Cry Baby Cry
Composer(s) : Lennon and McCartney
Chords/Tabs: Cry Baby Cry
Notes on "Cry Baby Cry" (CBC)
KEY G Major/e minor
------- 4x -----
FORM Refrain -> Verse -> Refrain -> Refrain -> Outro w/complete ending
GENERAL POINTS OF INTEREST
Style and Form
- In a world where the archetypal lyrics for a lullaby are "hush little
baby, don't you cry," John's title phrase here combined with "she's old
enough to know better" conjures up some kind of perverse Anti Lullaby.
- The fancifully surreal nursery rhyme verses are striking themselves,
with their alternating King/Queens and Duchess/Duke. When the pattern
is broken in the final verse you wonder if he's avoiding foolish
consistency, or like Paul in
"What You're Doing," he just ran out
of options. But in any event, it's the unexplained and ambiguous,
just-this-side-of-nasty needling of the refrain that fascinates you
in spite of yourself. Is John singing the song about about "mother"
in 3rd person, or is he singing in the first person, in which case
the offending line should be taken as self-mocking?
- We have a standard folksong form with an introductory refrain. The
procedings are enlivened by the the prevalent number of elisions between
sections. Imagine how flat and four-square it would sound without them.
Melody and Harmony
- The tune is primarily pentatonic (G,A,B,D,E) with a touch of the
blue 3rd in the little instrumental interlude that punctuates the
- The song maintains a vascillating ambiguity as regards home key
between G Major and its relative minor key of e. On the one hand,
it's an effect very similar to what we saw in the previous
Truffle," but if you compare them side by side you'll be astonished
just how differently two individuals can solve the same puzzle at
the detailed level.
- John's simple acoustic strumming is at the heart of the backing
track, though drums, bass, piano, organ, accordian (?) and lead
guitar all get in the act before its over.
- Generally speaking, the texture is thickened and the mood intensified
during the first half of the song and backs off slightly during the
second half. Trace it on your own; you're old enough to do so :-)
- The arrangement contains two examples of word painting of an obvious
sort you don't often find in the Beatles: the piano playing Queen and
the politely tittering Duchess.
- The refrain is eight measures long with two loosely parallel phrases
of equal length:
|G |a |F |G |
G: I ii flat-VII I I
|e |A |F |G |
vi V-of-V flat-VII I
- The home key is established by the modal flat-VII cadence; there's not
V chord to be found in the entire song.
- Not only does flat-VII create an implied cross relation with the F# of
the key signature, but the use of an A Major chord in the second phrase
creates an explicit cross relation (C#/C natural) with the flat-VII that
- The introductory refrain ends on an e minor chord, and elides with
the start of the first verse.
- The verse is 12 measures long and consists of the same 6 measure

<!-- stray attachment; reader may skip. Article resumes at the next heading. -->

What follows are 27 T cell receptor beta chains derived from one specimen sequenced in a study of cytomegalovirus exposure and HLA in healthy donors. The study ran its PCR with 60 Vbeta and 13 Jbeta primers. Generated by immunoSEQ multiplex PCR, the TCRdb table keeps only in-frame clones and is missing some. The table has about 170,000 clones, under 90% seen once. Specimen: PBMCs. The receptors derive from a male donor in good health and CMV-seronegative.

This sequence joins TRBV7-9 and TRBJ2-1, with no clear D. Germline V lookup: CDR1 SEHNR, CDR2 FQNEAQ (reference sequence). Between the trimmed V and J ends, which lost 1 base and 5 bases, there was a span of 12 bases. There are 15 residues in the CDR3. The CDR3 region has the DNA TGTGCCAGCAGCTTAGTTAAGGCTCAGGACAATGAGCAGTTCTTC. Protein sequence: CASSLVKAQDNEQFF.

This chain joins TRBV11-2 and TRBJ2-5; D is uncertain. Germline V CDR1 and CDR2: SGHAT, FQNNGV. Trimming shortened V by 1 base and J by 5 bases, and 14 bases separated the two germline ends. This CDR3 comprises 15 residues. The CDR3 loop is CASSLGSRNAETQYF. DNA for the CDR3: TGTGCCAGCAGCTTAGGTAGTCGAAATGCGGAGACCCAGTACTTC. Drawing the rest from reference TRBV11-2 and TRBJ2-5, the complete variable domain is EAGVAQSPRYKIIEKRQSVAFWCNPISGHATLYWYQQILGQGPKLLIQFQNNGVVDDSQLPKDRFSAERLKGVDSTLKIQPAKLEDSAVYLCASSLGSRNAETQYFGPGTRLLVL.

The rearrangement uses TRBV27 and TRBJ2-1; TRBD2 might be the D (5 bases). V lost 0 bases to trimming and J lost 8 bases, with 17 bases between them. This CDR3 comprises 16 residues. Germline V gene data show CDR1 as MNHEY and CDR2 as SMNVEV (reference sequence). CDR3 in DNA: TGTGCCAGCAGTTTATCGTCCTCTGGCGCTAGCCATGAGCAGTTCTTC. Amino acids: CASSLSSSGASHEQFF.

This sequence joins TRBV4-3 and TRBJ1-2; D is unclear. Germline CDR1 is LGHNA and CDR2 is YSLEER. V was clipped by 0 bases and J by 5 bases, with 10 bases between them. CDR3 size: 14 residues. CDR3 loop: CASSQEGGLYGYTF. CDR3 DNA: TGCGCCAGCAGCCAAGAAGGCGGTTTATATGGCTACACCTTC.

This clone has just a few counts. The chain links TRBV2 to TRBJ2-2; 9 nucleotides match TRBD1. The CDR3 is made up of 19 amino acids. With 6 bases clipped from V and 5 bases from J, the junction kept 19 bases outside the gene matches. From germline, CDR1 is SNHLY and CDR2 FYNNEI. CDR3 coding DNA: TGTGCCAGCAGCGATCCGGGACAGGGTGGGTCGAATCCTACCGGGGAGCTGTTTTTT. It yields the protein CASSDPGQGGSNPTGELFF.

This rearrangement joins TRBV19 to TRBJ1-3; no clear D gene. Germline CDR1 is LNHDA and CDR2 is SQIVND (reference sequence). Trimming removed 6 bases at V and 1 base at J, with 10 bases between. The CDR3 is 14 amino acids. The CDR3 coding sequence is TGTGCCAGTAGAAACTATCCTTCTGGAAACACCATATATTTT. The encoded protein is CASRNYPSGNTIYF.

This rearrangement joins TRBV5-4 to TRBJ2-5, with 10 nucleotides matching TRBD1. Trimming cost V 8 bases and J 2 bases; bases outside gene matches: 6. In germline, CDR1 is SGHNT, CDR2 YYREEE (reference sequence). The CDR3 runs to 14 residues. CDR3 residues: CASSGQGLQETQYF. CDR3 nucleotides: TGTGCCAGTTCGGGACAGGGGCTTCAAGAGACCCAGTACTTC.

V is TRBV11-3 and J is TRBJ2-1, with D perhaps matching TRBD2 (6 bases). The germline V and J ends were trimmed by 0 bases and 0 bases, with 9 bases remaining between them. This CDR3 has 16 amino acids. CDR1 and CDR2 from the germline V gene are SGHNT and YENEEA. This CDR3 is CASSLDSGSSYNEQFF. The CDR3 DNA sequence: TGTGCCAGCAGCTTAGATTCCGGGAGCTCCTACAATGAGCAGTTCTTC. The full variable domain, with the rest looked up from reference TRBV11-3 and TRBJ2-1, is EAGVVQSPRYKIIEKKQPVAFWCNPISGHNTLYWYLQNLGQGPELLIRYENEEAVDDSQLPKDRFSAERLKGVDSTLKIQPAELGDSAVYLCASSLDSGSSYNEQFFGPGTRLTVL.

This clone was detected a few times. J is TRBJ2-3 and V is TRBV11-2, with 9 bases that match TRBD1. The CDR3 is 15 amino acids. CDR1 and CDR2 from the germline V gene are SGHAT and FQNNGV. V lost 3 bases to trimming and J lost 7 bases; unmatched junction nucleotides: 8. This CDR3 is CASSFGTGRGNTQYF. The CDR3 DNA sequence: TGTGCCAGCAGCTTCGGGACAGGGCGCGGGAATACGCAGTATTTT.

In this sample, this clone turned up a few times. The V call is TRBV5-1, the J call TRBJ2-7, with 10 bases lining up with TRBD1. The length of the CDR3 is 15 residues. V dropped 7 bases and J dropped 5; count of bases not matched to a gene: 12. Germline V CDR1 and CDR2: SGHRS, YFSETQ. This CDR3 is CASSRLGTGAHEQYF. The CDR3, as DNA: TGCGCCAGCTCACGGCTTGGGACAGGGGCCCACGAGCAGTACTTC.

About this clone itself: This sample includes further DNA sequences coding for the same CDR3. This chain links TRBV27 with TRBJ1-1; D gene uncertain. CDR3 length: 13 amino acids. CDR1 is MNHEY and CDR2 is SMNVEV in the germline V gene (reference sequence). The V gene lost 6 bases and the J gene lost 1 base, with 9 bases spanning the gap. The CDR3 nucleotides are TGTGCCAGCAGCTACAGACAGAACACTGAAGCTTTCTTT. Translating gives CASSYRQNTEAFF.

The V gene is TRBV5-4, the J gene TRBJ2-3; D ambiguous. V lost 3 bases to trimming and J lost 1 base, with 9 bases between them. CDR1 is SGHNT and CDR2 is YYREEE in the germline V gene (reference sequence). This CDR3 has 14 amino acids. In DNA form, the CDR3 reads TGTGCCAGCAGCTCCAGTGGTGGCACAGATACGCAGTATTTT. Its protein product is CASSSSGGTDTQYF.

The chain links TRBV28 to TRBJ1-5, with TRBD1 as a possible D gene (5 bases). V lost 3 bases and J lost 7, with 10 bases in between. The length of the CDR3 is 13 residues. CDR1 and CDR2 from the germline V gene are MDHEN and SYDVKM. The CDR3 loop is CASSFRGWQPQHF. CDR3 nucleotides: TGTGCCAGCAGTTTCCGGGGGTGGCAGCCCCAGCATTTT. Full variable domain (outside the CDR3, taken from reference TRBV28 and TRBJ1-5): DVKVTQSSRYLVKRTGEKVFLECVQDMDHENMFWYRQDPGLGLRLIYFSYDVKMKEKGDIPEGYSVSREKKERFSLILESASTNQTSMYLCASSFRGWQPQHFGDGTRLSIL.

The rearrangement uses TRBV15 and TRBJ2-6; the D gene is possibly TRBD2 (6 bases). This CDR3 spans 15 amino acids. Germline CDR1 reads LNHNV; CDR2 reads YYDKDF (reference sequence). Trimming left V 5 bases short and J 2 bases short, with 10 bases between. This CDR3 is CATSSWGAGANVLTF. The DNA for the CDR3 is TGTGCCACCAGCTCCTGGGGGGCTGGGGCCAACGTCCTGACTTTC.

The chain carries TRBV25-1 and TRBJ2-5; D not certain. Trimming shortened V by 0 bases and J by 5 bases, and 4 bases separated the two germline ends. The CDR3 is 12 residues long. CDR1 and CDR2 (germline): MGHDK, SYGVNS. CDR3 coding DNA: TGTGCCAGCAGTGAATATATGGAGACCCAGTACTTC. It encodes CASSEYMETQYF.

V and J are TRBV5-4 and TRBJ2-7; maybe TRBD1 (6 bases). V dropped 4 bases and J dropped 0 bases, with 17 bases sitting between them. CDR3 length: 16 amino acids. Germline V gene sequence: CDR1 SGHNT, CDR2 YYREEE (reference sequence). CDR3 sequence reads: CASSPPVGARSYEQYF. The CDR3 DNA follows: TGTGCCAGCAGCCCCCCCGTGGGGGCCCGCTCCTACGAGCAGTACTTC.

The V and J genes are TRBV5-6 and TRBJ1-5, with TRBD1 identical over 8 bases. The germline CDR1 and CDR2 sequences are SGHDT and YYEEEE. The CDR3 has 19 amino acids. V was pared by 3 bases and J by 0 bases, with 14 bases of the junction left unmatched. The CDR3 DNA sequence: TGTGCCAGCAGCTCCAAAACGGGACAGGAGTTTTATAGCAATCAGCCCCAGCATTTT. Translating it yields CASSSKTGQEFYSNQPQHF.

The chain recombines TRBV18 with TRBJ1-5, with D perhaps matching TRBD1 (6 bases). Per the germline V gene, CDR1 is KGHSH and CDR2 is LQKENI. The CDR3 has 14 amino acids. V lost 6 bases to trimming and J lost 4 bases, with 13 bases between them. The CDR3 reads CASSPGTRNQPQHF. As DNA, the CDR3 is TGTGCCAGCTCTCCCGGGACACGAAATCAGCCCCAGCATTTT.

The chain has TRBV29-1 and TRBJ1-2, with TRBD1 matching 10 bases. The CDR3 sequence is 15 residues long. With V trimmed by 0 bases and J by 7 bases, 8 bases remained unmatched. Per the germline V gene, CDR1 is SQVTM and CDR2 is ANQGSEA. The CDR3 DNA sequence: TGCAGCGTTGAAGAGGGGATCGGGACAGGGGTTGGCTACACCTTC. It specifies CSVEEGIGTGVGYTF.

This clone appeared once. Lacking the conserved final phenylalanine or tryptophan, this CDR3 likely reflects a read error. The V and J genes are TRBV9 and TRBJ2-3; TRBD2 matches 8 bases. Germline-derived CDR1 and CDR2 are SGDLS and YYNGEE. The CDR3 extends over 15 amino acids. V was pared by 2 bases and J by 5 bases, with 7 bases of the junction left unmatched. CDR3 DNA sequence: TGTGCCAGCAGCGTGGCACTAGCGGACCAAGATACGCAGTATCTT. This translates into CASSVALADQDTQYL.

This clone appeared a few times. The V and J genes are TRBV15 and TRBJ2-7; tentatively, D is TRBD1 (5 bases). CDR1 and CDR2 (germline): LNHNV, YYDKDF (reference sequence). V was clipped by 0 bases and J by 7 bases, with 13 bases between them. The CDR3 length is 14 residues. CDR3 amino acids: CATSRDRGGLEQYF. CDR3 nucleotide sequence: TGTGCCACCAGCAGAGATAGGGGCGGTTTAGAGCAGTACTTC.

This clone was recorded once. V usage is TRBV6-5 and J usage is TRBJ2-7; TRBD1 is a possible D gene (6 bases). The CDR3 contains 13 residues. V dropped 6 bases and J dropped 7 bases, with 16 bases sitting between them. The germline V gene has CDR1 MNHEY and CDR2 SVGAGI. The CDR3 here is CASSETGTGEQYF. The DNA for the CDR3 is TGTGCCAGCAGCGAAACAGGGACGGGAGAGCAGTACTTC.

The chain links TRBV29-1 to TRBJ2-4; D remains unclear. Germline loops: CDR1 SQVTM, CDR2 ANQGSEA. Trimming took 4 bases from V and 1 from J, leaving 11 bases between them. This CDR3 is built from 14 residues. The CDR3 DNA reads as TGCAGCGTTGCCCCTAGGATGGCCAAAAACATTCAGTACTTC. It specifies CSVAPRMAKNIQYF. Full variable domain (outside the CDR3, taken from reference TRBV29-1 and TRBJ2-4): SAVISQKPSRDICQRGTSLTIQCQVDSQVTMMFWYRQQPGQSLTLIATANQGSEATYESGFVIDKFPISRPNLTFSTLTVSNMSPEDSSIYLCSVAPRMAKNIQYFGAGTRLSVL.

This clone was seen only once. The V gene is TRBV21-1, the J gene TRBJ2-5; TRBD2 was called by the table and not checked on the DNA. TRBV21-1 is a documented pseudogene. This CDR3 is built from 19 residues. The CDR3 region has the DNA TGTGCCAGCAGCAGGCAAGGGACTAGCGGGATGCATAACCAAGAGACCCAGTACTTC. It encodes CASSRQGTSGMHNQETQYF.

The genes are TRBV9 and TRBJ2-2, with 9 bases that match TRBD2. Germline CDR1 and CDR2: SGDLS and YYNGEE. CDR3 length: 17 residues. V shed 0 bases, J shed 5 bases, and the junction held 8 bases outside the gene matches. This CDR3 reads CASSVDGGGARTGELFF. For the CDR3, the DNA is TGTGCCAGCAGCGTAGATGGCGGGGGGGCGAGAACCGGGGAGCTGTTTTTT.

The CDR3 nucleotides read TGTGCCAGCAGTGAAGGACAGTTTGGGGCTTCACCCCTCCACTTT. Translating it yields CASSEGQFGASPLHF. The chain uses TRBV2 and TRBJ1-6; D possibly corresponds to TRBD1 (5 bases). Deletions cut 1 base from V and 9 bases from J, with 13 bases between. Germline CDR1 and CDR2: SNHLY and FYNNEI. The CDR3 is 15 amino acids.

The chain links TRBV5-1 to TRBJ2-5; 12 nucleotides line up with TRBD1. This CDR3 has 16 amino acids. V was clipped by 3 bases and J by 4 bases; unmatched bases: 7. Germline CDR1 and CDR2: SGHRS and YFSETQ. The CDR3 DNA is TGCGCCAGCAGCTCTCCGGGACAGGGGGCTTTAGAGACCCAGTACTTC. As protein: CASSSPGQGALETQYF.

phrase repeated twice:
--------------------- 2X -----------------------
chords |e |- |- |- |Cb7 |G |
bassline |E |Eb |D |Db |C |G |
vi IV I
- It might be more accurate to call it a 4 measure phrase followed each
time by a dramatic two measure flourish in the accompaniment. The latter
effect exudes Anti Lullaby values that are at least as strong the ones
to be found in the lyrics of the refrain.
- Yet another cross relation is created by the blue Bb of the C7 chord
with the B natural of the G chord that follows.
- In every case, the 12th measure of the verse elides with the first
measure of the following refrain.
- The chromatically descending bassline in the first four measures of
this section is a worthy object lesson where Roman numerals for the
resulting chords are NOT appropriate. Yes, we have (in sequence):
e minor, Eb augmented, G major in 6/4 position, and a half-diminished
7th chord on D flat but the four chords make no harmonically significant
"progression." If the e minor chord moved to C Major in the course of
a single measure where the desceending bassline unfolded more quickly,
you'd never dream of talking chord changes here. What makes it a
special suspenseful effect in this case is the time scale; the extent
to which each chord is prolonged for a complete measure.
- The outro contains a classic three-times-you're-out repeat of the
- The elision technique is further exploited by having the end of the
first two repeats overlap with the first measure of the second and
- Enigmatically, of course, the song ends on an e minor chord, instead
of G Major which has otherwise dominated the song. It sounds to my ears,
too, like John leaves the tune hanging with an unsual 4th ('A') suspended
over the final chord.
SOME FINAL THOUGHTS
- As usual, there's what to learn from a check of the outtake and
demo versions in spite of the similarity of both of them to the
- The outtake on A3 handles the introductory refrain differently, with
a couple measures of guitar vamping, and John singing only 50% of the
lyrics rather than the 75% you're used to. The musical text is otherwise
identical, and the arrangement is slightly plainer in a way that makes
you appreciate all the more so the value added by the small details.
- The demo omits the intro and starts right off with the first verse;
an uncanny parallel with the home demos and earliest studio take of
"Strawberry Fields Forever."
For the outro, John attempts to shift to
a 3/4 waltz beat for the last couple refrains. It's an effect realized
with only partial success in this performance but intruiging nevertheless
in terms of intimations about what might have been.
"Sometimes I think he enjoys seeing me suffer." 072098#154
Copyright (c) 1998 by Alan W. Pollack
All Rights Reserved
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